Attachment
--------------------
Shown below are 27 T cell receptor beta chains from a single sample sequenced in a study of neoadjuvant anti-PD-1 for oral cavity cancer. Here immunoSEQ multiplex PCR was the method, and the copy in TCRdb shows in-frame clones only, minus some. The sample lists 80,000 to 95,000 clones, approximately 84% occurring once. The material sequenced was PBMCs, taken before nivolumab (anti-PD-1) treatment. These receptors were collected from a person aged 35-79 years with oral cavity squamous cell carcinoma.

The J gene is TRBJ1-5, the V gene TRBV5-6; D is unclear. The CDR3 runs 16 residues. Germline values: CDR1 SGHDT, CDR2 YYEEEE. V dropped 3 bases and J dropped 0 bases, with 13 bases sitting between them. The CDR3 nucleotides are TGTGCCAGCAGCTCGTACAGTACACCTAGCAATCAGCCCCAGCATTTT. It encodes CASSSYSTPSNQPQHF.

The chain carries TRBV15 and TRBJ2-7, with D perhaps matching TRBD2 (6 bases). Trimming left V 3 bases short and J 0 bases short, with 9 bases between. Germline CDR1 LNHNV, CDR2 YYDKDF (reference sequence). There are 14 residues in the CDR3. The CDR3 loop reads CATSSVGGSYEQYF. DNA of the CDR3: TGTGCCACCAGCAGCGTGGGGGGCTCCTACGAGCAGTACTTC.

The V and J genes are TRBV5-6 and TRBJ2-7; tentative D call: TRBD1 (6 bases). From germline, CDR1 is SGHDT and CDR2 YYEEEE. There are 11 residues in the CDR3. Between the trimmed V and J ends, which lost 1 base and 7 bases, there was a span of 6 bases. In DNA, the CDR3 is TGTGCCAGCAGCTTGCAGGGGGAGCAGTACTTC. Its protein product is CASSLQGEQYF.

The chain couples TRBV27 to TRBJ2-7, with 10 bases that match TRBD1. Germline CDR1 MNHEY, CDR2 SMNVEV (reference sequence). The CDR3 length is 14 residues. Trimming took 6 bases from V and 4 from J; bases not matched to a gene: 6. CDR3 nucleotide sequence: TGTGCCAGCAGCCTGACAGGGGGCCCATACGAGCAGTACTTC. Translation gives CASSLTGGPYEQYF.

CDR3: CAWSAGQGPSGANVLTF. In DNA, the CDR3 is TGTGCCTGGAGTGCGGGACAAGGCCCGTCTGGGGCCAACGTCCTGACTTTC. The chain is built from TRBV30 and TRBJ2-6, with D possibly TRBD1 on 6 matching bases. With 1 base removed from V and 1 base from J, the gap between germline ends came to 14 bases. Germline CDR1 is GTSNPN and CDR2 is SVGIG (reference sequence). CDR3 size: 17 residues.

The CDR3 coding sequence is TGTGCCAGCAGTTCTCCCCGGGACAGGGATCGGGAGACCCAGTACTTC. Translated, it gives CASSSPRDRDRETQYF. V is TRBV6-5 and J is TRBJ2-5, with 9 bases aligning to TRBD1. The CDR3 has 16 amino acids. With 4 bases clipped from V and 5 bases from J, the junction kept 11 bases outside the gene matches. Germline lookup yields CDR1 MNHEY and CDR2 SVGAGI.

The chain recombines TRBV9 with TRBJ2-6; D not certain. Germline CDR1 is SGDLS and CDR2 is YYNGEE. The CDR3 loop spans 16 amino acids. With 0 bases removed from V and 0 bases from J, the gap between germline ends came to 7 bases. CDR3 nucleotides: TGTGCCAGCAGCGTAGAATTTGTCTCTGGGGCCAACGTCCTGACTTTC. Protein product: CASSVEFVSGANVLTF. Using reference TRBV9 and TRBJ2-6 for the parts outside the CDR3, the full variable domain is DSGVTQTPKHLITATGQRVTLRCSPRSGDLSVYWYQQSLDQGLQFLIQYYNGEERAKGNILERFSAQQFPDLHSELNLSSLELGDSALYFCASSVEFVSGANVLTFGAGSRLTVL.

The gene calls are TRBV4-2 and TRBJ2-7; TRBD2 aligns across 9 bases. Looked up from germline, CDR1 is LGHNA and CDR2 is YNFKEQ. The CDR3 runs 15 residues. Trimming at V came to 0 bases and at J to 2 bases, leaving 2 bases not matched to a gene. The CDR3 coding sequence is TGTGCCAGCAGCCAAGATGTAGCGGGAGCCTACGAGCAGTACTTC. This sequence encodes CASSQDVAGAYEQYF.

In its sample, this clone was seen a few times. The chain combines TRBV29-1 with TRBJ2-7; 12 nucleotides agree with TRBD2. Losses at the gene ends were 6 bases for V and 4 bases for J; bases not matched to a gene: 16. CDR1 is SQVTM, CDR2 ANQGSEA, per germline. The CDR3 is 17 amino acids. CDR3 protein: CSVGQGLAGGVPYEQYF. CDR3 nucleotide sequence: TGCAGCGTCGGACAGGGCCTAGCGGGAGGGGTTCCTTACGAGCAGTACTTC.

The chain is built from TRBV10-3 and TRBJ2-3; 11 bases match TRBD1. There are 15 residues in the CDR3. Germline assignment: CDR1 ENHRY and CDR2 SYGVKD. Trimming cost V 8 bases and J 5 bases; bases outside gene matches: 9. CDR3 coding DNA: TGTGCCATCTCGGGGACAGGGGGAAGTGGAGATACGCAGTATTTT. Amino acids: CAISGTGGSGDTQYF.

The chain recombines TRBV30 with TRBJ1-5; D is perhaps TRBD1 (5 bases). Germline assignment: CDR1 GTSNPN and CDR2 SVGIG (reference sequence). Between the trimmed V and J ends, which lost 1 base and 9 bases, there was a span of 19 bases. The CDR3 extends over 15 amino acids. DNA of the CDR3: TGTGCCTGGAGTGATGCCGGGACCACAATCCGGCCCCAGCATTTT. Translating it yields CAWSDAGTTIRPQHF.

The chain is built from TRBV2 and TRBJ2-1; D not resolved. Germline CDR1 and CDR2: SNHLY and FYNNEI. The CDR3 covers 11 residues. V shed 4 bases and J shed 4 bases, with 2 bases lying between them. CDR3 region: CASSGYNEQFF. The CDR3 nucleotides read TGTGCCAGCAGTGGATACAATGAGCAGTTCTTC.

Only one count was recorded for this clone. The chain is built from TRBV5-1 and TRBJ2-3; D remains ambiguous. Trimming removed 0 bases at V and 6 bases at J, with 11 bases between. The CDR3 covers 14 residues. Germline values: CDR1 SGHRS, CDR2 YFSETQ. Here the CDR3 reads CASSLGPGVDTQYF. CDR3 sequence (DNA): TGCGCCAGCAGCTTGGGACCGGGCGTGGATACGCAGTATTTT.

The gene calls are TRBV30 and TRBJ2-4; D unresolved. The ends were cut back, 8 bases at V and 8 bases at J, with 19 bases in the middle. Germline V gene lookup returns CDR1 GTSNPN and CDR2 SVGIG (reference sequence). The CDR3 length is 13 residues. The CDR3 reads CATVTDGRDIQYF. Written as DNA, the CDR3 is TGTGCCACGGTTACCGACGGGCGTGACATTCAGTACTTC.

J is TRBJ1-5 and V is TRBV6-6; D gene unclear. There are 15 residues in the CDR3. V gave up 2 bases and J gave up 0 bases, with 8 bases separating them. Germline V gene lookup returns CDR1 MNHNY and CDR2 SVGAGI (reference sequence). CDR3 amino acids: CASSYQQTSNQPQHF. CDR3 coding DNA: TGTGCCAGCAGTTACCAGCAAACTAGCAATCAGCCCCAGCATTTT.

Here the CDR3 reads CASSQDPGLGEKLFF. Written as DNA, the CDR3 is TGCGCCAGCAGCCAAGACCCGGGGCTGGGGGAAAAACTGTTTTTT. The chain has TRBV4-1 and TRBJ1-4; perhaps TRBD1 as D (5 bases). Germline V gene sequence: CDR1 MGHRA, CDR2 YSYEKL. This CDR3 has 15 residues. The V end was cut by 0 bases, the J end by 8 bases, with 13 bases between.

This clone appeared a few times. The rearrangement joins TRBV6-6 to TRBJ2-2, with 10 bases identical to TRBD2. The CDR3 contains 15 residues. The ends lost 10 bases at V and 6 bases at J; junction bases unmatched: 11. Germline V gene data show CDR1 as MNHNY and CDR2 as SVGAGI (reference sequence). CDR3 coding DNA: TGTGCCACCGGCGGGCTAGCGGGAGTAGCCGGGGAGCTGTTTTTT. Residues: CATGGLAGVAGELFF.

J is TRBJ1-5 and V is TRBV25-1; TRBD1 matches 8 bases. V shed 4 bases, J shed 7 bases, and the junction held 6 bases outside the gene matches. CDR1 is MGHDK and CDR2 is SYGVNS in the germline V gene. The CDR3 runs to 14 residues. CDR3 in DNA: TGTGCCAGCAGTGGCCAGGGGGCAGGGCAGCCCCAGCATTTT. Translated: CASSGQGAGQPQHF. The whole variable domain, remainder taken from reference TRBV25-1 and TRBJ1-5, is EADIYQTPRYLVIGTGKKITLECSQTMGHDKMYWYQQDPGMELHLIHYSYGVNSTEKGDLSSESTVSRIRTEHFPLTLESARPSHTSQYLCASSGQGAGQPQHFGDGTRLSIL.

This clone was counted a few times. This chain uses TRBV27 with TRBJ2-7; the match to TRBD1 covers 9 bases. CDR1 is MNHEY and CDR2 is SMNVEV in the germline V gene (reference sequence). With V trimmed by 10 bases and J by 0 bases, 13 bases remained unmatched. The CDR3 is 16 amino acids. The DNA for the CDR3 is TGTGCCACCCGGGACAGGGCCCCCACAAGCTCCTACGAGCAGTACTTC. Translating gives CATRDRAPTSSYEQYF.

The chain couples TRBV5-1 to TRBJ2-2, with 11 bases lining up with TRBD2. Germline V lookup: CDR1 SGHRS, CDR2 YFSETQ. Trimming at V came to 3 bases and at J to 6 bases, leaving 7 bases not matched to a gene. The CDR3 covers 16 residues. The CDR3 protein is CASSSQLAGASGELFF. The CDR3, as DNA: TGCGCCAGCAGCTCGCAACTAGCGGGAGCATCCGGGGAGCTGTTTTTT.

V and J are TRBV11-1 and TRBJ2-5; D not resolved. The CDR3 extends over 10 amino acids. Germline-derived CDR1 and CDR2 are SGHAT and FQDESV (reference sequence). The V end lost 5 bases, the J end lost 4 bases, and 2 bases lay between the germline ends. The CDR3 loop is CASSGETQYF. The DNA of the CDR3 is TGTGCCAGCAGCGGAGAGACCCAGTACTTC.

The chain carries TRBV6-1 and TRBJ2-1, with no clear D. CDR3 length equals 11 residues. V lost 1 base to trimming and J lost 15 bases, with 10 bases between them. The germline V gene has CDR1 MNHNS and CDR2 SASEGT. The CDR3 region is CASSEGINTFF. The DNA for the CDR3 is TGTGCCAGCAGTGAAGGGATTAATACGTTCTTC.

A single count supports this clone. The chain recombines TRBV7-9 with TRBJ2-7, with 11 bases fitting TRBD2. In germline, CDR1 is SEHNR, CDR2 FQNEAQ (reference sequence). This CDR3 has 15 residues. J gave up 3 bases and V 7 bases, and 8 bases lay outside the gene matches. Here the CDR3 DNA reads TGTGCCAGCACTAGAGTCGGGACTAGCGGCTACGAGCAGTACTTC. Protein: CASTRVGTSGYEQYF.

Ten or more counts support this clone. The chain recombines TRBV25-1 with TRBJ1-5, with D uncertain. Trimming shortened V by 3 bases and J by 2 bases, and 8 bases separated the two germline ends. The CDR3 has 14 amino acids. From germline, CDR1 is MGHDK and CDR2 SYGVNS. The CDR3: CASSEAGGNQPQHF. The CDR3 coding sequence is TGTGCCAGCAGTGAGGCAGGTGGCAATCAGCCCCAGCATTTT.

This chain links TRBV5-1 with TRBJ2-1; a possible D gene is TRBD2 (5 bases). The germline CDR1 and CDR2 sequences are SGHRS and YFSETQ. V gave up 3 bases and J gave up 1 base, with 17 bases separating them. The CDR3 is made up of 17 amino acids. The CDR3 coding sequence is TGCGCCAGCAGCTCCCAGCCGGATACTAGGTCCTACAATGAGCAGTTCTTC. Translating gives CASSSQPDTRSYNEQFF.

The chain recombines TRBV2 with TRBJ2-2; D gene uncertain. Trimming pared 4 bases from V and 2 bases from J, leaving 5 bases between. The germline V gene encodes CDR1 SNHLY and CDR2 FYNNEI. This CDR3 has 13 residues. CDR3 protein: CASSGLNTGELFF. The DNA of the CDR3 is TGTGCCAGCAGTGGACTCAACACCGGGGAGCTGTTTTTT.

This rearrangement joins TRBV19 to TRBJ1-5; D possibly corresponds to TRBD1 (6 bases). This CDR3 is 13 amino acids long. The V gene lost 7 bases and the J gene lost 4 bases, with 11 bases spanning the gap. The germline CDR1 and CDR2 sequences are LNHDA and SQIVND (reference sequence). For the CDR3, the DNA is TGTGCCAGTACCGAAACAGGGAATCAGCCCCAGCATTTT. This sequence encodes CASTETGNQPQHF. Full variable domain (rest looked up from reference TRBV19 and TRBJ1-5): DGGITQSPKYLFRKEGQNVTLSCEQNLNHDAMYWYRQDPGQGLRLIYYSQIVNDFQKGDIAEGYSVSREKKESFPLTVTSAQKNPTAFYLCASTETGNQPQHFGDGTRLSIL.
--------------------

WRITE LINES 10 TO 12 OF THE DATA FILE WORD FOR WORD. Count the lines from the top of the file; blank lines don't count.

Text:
In its sample, this clone was seen a few times. The chain combines TRBV29-1 with TRBJ2-7; 12 nucleotides agree with TRBD2. Losses at the gene ends were 6 bases for V and 4 bases for J; bases not matched to a gene: 16. CDR1 is SQVTM, CDR2 ANQGSEA, per germline. The CDR3 is 17 amino acids. CDR3 protein: CSVGQGLAGGVPYEQYF. CDR3 nucleotide sequence: TGCAGCGTCGGACAGGGCCTAGCGGGAGGGGTTCCTTACGAGCAGTACTTC.

The chain is built from TRBV10-3 and TRBJ2-3; 11 bases match TRBD1. There are 15 residues in the CDR3. Germline assignment: CDR1 ENHRY and CDR2 SYGVKD. Trimming cost V 8 bases and J 5 bases; bases outside gene matches: 9. CDR3 coding DNA: TGTGCCATCTCGGGGACAGGGGGAAGTGGAGATACGCAGTATTTT. Amino acids: CAISGTGGSGDTQYF.

The chain recombines TRBV30 with TRBJ1-5; D is perhaps TRBD1 (5 bases). Germline assignment: CDR1 GTSNPN and CDR2 SVGIG (reference sequence). Between the trimmed V and J ends, which lost 1 base and 9 bases, there was a span of 19 bases. The CDR3 extends over 15 amino acids. DNA of the CDR3: TGTGCCTGGAGTGATGCCGGGACCACAATCCGGCCCCAGCATTTT. Translating it yields CAWSDAGTTIRPQHF.